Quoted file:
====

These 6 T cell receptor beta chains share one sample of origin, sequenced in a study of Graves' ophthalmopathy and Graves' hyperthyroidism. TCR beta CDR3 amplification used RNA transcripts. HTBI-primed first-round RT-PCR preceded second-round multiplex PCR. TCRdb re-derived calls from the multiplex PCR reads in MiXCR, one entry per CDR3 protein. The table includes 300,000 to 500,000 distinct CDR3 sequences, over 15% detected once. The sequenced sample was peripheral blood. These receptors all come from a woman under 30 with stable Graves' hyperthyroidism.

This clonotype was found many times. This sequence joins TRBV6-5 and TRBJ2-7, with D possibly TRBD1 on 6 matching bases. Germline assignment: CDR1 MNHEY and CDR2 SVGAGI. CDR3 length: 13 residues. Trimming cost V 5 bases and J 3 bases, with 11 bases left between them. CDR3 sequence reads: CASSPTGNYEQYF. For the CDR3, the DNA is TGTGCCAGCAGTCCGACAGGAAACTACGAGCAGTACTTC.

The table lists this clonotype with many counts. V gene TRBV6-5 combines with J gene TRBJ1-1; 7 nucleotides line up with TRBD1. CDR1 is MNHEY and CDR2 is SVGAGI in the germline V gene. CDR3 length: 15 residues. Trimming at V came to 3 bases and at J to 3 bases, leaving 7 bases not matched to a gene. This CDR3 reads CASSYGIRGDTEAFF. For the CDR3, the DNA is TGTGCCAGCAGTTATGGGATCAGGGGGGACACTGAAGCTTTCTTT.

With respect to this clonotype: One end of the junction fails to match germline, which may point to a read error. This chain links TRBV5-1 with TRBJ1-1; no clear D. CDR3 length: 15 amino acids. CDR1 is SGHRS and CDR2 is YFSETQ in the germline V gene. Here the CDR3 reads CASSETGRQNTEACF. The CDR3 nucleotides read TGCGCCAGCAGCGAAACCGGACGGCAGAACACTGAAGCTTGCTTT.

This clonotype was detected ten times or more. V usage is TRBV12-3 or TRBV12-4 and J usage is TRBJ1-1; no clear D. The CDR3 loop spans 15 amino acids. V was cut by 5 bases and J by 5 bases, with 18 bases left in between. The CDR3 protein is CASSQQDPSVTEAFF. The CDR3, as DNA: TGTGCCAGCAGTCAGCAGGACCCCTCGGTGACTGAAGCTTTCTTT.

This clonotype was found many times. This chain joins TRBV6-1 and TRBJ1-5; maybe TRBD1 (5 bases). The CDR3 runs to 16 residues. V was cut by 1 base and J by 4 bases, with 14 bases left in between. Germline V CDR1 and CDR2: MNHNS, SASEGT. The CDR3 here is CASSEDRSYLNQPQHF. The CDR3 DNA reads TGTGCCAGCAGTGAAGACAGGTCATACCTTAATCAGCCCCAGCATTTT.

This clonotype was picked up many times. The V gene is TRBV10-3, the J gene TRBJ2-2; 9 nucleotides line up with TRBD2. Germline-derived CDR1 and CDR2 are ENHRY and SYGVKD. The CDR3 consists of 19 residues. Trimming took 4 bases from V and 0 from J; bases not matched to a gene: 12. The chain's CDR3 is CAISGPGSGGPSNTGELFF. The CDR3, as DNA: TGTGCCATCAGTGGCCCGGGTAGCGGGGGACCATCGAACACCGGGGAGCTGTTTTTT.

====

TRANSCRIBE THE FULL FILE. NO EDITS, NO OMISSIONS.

These 6 T cell receptor beta chains share one sample of origin, sequenced in a study of Graves' ophthalmopathy and Graves' hyperthyroidism. TCR beta CDR3 amplification used RNA transcripts. HTBI-primed first-round RT-PCR preceded second-round multiplex PCR. TCRdb re-derived calls from the multiplex PCR reads in MiXCR, one entry per CDR3 protein. The table includes 300,000 to 500,000 distinct CDR3 sequences, over 15% detected once. The sequenced sample was peripheral blood. These receptors all come from a woman under 30 with stable Graves' hyperthyroidism.

This clonotype was found many times. This sequence joins TRBV6-5 and TRBJ2-7, with D possibly TRBD1 on 6 matching bases. Germline assignment: CDR1 MNHEY and CDR2 SVGAGI. CDR3 length: 13 residues. Trimming cost V 5 bases and J 3 bases, with 11 bases left between them. CDR3 sequence reads: CASSPTGNYEQYF. For the CDR3, the DNA is TGTGCCAGCAGTCCGACAGGAAACTACGAGCAGTACTTC.

The table lists this clonotype with many counts. V gene TRBV6-5 combines with J gene TRBJ1-1; 7 nucleotides line up with TRBD1. CDR1 is MNHEY and CDR2 is SVGAGI in the germline V gene. CDR3 length: 15 residues. Trimming at V came to 3 bases and at J to 3 bases, leaving 7 bases not matched to a gene. This CDR3 reads CASSYGIRGDTEAFF. For the CDR3, the DNA is TGTGCCAGCAGTTATGGGATCAGGGGGGACACTGAAGCTTTCTTT.

With respect to this clonotype: One end of the junction fails to match germline, which may point to a read error. This chain links TRBV5-1 with TRBJ1-1; no clear D. CDR3 length: 15 amino acids. CDR1 is SGHRS and CDR2 is YFSETQ in the germline V gene. Here the CDR3 reads CASSETGRQNTEACF. The CDR3 nucleotides read TGCGCCAGCAGCGAAACCGGACGGCAGAACACTGAAGCTTGCTTT.

This clonotype was detected ten times or more. V usage is TRBV12-3 or TRBV12-4 and J usage is TRBJ1-1; no clear D. The CDR3 loop spans 15 amino acids. V was cut by 5 bases and J by 5 bases, with 18 bases left in between. The CDR3 protein is CASSQQDPSVTEAFF. The CDR3, as DNA: TGTGCCAGCAGTCAGCAGGACCCCTCGGTGACTGAAGCTTTCTTT.

This clonotype was found many times. This chain joins TRBV6-1 and TRBJ1-5; maybe TRBD1 (5 bases). The CDR3 runs to 16 residues. V was cut by 1 base and J by 4 bases, with 14 bases left in between. Germline V CDR1 and CDR2: MNHNS, SASEGT. The CDR3 here is CASSEDRSYLNQPQHF. The CDR3 DNA reads TGTGCCAGCAGTGAAGACAGGTCATACCTTAATCAGCCCCAGCATTTT.

This clonotype was picked up many times. The V gene is TRBV10-3, the J gene TRBJ2-2; 9 nucleotides line up with TRBD2. Germline-derived CDR1 and CDR2 are ENHRY and SYGVKD. The CDR3 consists of 19 residues. Trimming took 4 bases from V and 0 from J; bases not matched to a gene: 12. The chain's CDR3 is CAISGPGSGGPSNTGELFF. The CDR3, as DNA: TGTGCCATCAGTGGCCCGGGTAGCGGGGGACCATCGAACACCGGGGAGCTGTTTTTT.